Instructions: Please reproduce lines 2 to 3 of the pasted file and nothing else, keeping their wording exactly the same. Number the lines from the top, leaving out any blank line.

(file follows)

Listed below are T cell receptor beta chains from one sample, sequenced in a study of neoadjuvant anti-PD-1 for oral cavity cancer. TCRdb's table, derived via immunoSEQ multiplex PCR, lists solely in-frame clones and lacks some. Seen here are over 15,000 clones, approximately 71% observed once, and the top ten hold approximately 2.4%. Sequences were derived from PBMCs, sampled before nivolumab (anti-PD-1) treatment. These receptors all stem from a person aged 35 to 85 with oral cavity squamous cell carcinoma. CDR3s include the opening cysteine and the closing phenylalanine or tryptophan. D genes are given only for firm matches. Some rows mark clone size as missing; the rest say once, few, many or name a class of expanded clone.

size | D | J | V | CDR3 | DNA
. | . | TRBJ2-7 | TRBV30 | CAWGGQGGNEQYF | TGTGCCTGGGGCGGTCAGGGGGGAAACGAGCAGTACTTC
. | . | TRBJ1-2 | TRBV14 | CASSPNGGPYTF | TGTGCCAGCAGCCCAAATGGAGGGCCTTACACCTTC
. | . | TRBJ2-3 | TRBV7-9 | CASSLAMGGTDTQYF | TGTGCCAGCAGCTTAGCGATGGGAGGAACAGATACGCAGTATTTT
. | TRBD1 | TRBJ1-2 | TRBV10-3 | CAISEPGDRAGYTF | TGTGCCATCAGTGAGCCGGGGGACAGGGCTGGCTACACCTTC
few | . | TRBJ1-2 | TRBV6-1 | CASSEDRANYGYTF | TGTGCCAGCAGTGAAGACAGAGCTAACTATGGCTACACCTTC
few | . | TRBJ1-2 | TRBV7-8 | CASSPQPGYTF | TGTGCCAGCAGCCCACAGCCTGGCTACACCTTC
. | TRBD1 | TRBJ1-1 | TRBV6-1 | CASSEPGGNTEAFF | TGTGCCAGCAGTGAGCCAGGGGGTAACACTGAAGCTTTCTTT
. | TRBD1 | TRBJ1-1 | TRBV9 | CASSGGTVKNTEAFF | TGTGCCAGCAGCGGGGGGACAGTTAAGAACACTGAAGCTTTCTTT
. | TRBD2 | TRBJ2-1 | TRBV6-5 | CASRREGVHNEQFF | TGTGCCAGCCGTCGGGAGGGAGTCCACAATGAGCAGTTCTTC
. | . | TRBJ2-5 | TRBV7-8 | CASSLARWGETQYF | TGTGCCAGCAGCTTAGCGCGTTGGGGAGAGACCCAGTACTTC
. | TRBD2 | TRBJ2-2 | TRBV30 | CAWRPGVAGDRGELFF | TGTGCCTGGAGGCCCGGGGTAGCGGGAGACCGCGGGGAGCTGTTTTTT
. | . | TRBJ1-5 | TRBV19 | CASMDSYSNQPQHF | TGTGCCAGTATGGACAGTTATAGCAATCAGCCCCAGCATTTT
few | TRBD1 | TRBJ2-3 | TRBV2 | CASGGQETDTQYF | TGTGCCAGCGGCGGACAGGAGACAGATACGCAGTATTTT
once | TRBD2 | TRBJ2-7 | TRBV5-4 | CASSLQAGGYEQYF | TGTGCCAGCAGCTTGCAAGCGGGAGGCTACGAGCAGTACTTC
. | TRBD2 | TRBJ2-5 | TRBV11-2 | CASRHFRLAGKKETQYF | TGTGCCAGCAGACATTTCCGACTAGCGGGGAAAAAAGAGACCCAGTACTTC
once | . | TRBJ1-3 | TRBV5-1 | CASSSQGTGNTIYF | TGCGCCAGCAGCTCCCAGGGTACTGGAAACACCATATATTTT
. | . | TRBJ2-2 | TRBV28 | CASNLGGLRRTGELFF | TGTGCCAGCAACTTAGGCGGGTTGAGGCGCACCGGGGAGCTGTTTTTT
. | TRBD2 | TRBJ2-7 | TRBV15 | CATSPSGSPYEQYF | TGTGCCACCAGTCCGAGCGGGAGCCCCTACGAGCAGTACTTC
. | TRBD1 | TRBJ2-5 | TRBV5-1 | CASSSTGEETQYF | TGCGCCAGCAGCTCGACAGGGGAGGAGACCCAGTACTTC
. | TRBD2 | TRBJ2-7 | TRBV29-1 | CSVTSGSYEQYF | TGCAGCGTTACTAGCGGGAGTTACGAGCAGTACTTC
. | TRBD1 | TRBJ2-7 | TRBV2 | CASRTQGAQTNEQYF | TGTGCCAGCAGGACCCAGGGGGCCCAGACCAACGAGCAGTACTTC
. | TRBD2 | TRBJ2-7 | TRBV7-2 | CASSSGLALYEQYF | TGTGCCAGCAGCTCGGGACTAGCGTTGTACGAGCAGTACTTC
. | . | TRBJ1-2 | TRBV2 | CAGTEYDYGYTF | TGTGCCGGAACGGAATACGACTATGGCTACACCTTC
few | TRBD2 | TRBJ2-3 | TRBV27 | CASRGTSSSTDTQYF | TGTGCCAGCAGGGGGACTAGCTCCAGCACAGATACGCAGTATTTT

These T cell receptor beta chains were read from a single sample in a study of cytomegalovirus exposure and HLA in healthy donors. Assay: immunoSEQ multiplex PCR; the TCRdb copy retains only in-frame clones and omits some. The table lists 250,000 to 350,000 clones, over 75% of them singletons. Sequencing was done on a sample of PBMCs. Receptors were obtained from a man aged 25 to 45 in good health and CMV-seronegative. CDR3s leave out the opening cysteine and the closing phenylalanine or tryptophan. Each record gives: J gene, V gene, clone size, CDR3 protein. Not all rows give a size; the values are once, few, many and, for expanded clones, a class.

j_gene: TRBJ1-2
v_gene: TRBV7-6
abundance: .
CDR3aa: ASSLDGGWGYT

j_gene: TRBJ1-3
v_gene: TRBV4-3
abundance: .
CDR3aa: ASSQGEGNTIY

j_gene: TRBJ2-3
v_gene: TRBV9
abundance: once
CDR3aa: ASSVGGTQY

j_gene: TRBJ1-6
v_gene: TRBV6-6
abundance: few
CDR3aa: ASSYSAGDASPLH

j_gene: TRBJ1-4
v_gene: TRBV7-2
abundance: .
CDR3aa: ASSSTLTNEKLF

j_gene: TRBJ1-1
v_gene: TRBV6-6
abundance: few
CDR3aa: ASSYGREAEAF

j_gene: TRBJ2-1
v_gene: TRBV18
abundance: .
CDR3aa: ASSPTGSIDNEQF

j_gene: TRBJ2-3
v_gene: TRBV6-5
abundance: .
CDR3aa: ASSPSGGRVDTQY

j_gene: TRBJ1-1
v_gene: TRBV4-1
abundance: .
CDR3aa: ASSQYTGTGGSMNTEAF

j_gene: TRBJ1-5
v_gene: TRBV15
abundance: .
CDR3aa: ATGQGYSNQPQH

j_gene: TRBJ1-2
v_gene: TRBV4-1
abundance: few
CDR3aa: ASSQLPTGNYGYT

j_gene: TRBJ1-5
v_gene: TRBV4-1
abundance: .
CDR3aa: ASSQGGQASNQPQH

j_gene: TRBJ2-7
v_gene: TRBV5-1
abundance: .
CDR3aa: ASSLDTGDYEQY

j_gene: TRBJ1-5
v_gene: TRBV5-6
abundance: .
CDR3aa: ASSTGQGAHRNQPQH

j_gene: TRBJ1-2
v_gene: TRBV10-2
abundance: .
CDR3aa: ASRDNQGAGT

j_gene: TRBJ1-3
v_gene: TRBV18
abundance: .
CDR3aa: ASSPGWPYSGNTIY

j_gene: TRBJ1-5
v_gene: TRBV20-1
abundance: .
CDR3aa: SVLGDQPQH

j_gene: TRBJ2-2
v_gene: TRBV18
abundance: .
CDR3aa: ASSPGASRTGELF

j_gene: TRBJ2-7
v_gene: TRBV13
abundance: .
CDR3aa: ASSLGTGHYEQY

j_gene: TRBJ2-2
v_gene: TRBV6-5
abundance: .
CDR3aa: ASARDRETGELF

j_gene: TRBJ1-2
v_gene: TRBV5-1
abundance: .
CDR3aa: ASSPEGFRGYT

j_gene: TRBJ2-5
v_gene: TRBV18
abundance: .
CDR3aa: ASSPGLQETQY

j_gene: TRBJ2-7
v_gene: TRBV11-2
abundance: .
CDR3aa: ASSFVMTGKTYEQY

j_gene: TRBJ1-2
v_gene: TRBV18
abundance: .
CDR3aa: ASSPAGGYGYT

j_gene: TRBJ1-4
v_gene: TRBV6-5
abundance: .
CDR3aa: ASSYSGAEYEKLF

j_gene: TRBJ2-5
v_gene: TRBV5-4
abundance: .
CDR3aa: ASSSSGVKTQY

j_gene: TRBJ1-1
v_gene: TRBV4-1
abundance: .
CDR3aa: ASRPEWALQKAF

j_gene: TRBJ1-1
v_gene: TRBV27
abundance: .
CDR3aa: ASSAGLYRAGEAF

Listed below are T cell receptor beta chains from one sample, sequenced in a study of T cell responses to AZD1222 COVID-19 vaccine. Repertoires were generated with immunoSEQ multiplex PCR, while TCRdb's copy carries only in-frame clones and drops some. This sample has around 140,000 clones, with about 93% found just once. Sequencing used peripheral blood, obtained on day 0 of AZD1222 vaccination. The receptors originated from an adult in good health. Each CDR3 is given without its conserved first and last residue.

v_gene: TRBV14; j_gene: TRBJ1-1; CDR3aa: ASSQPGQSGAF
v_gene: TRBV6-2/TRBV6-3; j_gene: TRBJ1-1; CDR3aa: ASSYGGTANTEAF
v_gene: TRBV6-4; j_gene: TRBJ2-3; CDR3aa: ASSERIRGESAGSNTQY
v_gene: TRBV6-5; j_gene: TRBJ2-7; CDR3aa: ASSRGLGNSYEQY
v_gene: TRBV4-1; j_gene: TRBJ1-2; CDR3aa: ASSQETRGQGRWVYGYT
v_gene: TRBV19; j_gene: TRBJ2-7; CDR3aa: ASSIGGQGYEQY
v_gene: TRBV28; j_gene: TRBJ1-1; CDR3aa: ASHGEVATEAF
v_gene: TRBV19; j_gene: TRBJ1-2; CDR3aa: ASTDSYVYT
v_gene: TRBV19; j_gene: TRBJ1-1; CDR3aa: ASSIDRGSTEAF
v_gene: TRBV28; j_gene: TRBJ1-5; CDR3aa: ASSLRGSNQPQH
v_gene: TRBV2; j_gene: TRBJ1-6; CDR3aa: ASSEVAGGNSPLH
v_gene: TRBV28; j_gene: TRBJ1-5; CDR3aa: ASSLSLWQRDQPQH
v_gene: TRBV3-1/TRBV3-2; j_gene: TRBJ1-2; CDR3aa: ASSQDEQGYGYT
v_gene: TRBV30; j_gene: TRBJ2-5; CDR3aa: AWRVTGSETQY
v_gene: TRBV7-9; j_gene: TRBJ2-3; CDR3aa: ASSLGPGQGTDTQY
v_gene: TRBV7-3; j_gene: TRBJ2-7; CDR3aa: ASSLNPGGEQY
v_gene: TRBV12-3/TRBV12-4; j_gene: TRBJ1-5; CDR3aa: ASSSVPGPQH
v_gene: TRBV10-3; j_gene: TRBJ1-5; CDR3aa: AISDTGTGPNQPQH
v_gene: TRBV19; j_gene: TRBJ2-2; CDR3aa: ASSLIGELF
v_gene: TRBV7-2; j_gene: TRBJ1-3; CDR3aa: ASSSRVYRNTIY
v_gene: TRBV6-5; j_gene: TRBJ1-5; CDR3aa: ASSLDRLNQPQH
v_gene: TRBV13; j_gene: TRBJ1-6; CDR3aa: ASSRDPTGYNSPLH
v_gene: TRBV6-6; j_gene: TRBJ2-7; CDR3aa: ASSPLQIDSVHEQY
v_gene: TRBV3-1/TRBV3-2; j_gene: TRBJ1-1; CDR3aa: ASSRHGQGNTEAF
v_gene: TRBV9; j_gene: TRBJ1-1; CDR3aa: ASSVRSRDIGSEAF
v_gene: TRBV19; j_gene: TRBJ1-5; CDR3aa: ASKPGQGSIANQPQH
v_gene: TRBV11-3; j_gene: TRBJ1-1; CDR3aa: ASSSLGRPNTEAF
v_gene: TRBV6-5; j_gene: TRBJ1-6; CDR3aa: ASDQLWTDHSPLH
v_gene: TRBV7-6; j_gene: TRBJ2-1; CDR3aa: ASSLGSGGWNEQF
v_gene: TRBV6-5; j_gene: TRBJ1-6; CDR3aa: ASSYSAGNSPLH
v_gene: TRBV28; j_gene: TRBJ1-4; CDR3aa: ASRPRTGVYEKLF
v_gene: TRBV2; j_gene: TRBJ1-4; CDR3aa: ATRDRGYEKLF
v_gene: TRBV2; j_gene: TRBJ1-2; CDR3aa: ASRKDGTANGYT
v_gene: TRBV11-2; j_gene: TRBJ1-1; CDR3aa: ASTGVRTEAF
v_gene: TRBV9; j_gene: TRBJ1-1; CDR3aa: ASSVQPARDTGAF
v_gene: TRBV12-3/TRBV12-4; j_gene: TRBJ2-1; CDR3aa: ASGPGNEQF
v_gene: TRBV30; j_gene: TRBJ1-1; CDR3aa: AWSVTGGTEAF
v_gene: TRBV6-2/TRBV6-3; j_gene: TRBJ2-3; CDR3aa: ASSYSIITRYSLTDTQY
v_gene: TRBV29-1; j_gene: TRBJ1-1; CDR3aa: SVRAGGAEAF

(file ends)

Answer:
size | D | J | V | CDR3 | DNA
. | . | TRBJ2-7 | TRBV30 | CAWGGQGGNEQYF | TGTGCCTGGGGCGGTCAGGGGGGAAACGAGCAGTACTTC